Harrington excited to join longtime friend Billups in Denver
Newest Nugget already eager to get season started
At a time when most teen-agers are just happy to have a driver’s license, Al Harrington was developing influential relationships.
He was 17 when he went to work for New Jersey state Sen. Richard Codey, who kept him busy folding campaign letters, stuffing envelopes and getting everything to the post office.
To this day, when Harrington needs something done in his home state, he contacts the senator.
“He’s still very, very influential throughout Jersey,” Harrington said. “He’s the first guy I call.”
When it comes to career advice, Harrington seeks out another longtime ally: Denver ambassdor Chauncey Billups.
Harrington was a 16-year old participant at the elite ABCD Camp and Billups was a 19-year-old counselor when they first met in 1996. When Harrington went pro out of high school two years later, the two became offseason workout partners.
For 12 years, Harrington and Billups have played together in pick-up games from Bloomington, Ind., to Sarasota, Fla., to Las Vegas, Nev. Starting this fall, they will play meaningful games together for the Denver Nuggets.
“When we were on the same (pick-up) team, we usually never lose,” Harrington said Tuesday while sitting at his new locker at the Pepsi Center. “We have chemistry. I think it’s to my advantage to play with somebody like him, somebody I’ve been playing with my whole career.”
After stops in Indiana, Golden State and New York, Harrington landed in Denver last week after signing a five-year contract with the Nuggets. The move was a no-brainer after getting a recruiting call from Billups, whom he refers to as “Unc.”
“He just told me how great it would be to play in Denver, how much he would love to have me on the team and how much coach (George) Karl would love to have me,” Harrington said. “After hearing that, knowing that you’re wanted, that makes your decision a lot easier.”
Denver’s status as an elite team also played a role in his decision.
Despite thriving in New York’s up-tempo system the past two seasons, Harrington saw his childhood dream of playing for his favorite team turn sour as the Knicks lost 103 of 164 game and missed the Eastern Conference playoffs.
“I grew up a Knick fan. I always wanted to play for the Knicks,” he said. “Being able to play there night in and night out, it was definitely fun. It was a good experience. But not winning in New York, you shouldn’t even be there. I’m excited to be part of winning again. I’m going to cherish this. I‘m excited about it.”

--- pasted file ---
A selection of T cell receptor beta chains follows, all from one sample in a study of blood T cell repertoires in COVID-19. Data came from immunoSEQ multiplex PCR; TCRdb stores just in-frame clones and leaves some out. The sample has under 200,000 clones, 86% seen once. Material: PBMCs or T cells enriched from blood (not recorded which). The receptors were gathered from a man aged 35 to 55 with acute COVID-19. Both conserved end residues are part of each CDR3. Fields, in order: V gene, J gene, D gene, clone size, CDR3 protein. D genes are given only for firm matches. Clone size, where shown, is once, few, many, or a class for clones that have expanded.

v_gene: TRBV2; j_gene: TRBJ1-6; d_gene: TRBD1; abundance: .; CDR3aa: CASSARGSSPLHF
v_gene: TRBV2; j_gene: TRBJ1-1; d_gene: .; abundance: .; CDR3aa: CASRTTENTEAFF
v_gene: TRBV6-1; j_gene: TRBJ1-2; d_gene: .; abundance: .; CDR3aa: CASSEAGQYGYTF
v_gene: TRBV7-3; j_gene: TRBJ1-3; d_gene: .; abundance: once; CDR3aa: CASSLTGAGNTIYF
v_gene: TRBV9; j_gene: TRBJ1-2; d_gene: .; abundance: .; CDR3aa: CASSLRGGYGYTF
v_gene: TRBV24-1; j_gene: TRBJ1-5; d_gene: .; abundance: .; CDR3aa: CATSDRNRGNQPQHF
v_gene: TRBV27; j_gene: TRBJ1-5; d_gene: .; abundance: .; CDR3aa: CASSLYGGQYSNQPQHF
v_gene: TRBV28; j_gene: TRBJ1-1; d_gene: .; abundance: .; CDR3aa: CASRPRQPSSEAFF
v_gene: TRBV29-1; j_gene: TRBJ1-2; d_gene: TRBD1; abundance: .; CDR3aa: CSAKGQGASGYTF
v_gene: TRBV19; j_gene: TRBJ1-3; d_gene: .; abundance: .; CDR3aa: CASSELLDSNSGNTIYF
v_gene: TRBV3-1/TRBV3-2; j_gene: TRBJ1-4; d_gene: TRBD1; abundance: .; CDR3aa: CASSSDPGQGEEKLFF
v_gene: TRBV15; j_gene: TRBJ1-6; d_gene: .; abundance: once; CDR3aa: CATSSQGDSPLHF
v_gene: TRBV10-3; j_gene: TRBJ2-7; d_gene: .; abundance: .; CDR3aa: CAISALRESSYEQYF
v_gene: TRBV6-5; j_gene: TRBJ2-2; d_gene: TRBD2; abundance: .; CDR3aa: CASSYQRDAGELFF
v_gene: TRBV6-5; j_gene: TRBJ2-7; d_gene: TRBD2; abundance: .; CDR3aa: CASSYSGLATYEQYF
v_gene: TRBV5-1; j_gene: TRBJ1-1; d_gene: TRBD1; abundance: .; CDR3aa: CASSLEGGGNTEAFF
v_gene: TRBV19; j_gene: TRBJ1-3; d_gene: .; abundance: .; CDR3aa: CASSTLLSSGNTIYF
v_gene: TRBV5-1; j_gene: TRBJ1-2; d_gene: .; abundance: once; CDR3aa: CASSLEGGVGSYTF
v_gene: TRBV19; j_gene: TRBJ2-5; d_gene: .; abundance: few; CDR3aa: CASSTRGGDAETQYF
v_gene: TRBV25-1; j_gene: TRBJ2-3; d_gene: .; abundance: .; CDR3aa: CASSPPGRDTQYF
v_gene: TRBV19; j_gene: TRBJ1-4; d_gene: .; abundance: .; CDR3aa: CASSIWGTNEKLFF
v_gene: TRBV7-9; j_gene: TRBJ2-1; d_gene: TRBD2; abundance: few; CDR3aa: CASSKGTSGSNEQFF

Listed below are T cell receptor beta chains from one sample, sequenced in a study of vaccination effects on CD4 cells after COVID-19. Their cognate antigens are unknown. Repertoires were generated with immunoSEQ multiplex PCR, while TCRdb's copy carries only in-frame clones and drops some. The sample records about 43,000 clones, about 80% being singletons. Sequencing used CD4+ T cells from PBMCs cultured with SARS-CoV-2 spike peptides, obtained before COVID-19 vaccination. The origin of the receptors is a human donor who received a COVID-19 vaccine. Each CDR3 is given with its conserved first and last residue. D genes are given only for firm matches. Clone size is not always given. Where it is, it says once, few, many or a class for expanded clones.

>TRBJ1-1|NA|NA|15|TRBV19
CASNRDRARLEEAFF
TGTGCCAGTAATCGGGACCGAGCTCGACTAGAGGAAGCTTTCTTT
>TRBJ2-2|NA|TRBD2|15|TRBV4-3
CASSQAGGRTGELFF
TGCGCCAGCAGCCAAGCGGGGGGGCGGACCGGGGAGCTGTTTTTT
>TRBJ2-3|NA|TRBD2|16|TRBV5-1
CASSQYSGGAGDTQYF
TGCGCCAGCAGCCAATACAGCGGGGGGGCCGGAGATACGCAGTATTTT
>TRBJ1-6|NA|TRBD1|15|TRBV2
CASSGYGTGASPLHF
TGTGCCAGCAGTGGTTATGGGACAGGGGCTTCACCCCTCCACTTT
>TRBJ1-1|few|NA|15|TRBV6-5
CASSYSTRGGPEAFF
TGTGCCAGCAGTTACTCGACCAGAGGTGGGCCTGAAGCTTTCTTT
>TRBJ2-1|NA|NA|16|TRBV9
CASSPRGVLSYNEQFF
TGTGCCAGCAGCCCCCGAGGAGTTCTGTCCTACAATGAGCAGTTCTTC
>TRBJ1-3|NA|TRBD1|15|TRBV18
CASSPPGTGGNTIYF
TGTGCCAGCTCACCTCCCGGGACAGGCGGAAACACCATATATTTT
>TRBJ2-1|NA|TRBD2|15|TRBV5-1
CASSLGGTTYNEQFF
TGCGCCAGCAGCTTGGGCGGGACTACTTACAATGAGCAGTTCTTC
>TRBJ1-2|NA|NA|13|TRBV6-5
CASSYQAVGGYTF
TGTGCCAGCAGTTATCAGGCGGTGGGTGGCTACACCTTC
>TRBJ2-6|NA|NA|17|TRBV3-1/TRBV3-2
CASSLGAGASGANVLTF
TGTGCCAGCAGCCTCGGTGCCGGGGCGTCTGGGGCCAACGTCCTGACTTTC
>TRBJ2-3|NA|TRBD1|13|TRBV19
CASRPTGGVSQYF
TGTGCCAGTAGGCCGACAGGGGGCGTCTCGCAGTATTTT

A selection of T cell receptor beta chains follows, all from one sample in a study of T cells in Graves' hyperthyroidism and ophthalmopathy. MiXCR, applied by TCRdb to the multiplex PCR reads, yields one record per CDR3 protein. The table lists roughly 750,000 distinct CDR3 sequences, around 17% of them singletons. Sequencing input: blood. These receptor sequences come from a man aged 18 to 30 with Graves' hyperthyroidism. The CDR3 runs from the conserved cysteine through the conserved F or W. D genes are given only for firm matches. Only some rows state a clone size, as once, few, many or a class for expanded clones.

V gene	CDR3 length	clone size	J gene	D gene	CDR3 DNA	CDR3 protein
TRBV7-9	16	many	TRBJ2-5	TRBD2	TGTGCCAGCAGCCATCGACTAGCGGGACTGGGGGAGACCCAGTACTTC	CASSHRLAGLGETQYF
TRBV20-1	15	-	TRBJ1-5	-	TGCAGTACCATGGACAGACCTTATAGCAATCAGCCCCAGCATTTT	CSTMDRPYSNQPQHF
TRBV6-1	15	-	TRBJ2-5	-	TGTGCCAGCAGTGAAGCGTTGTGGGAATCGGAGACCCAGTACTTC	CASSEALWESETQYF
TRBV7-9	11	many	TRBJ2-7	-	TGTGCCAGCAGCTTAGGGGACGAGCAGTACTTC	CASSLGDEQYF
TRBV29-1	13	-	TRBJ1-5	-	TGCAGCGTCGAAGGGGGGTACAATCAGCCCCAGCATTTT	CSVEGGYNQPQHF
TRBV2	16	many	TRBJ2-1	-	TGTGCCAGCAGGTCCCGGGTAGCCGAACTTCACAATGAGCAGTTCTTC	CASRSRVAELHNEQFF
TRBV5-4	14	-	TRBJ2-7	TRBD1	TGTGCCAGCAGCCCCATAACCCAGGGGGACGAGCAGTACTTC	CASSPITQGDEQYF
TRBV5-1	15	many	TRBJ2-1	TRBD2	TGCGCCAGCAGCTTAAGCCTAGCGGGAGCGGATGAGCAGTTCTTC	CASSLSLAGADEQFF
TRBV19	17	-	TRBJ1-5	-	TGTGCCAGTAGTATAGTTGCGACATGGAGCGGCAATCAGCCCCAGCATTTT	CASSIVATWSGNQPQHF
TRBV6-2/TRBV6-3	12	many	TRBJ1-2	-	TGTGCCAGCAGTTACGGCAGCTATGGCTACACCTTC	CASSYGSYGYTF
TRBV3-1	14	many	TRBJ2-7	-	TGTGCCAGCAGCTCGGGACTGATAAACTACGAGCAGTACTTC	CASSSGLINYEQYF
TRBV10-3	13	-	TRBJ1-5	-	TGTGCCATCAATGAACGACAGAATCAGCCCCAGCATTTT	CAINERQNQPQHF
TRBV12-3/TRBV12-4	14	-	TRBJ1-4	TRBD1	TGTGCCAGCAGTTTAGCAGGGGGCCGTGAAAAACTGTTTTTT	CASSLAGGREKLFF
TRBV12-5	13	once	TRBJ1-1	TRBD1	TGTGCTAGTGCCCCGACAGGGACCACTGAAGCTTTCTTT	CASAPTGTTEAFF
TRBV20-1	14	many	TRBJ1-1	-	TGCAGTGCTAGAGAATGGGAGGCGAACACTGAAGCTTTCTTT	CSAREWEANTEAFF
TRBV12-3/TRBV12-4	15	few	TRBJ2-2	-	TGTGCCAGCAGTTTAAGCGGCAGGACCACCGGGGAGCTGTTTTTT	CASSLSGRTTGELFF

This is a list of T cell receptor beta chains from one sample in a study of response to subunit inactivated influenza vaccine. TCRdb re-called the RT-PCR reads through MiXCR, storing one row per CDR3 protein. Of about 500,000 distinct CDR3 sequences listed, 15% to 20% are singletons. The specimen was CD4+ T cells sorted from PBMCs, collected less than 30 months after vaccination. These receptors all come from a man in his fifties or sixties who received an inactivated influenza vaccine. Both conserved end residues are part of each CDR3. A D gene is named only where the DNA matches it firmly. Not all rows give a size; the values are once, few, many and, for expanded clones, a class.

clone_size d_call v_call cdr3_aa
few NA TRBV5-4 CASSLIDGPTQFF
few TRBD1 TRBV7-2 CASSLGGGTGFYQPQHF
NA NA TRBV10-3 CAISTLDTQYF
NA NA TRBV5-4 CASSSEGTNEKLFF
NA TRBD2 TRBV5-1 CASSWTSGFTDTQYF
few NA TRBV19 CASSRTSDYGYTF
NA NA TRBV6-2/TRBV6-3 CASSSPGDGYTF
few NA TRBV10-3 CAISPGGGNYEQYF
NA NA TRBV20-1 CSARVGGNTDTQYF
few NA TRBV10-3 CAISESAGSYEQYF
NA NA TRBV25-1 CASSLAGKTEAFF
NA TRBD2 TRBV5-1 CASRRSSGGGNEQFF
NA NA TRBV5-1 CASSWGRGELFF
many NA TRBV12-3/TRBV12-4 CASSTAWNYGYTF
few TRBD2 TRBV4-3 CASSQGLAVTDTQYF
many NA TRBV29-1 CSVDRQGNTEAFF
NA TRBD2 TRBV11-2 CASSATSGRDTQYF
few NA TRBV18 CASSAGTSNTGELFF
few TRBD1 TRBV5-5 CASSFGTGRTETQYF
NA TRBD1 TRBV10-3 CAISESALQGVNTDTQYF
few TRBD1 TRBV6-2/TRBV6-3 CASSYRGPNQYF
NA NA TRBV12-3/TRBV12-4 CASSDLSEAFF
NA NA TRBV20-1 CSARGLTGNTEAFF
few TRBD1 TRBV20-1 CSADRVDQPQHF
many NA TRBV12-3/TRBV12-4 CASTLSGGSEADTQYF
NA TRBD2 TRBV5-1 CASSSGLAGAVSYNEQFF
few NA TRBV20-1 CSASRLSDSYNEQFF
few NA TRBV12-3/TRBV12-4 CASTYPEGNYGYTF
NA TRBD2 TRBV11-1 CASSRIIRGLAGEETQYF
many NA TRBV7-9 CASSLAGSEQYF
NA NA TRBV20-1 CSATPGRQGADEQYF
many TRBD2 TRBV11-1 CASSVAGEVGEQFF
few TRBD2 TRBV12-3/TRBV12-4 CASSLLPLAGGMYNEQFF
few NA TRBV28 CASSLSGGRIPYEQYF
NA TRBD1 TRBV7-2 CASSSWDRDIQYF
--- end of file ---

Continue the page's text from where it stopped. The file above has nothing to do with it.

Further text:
The Nuggets also have reason to be excited. At 6-foot-9, 250 pounds, Harrington gives them some much-needed help in the frontcourt. He averaged 17.7 points and 5.8 rebounds last season and he has knocked down at least 140 three-pointers each of the past three years.
“We’ve been looking for a shooting (power forward) since I’ve been here,” Karl said. “I think it’s very clear that he’s a very talented offensive player.”
Karl and Harrington were able to sit down for about an hour in the coach’s office Tuesday, and offense was hardly the primary topic. Scoring hasn’t been an issue for the Nuggets, and Karl wants to emphasize defense when training camp opens at the end of September.
After playing for the go-go Knicks and Golden State Warriors, Harrington is happy to return to the defensive principles that helped him break into the league as the 25th overall pick in 1998.
“When I first got to Indiana, I was like the eighth scoring option, so the only way I could get on the floor was by playing defense,” Harrington said. “I took pride in it. I knew that’s where my minutes were going to come from. I know I can defend, so I’m not worried about it.”
Karl joked that he needed Harrington to be a few inches taller, but he was serious when he compared his arrival to that of Billups, who brought some stability to Denver at the start of the 2008-09 season.
“I think he brings veteran character and teamwork and professional accountability,” Karl said. “And I think he wants to be on a winning team. Kind of like Chauncey brought us some leadership, I think Al will bring us some leadership.”
With his perimeter shooting, leadership and renewed commitment to defense and rebounding, Harrington will help compensate for the early season absence of injured forwards Kenyon Martin and Chris Andersen, who are recovering from knee injuries. Equally important, he will help open the floor for small forward Carmelo Anthony, who attracts double- and triple-teams on a nightly basis.
"I think the transition (from New York to Denver) will be fairly easy for me," Harrington said. "It’s guys that I know. We all like each other. It’s not like you have a guy coming in that thinks he’s all this or that. I’m the type of guy that whatever it takes for us to win, I’m willing to do."
As an added part of his job description, Harrington plans to take J.R. Smith under his wing. The two are both New Jersey natives who came to the NBA straight out of high school. He also is looking forward to working with young point guard Ty Lawson.
Lawson wears No. 3, so Harrington opted for No. 7. Billups wore No. 7 when he first arrived in Denver before switching to No. 1 last season.
“I’m just going to stick with 7. I feel like I’m lucky (to be in Denver)” Harrington said. “That’s what my boys call me now – lucky – so I’ll stick with 7.”
Contact Aaron J. Lopez at firstname.lastname@example.org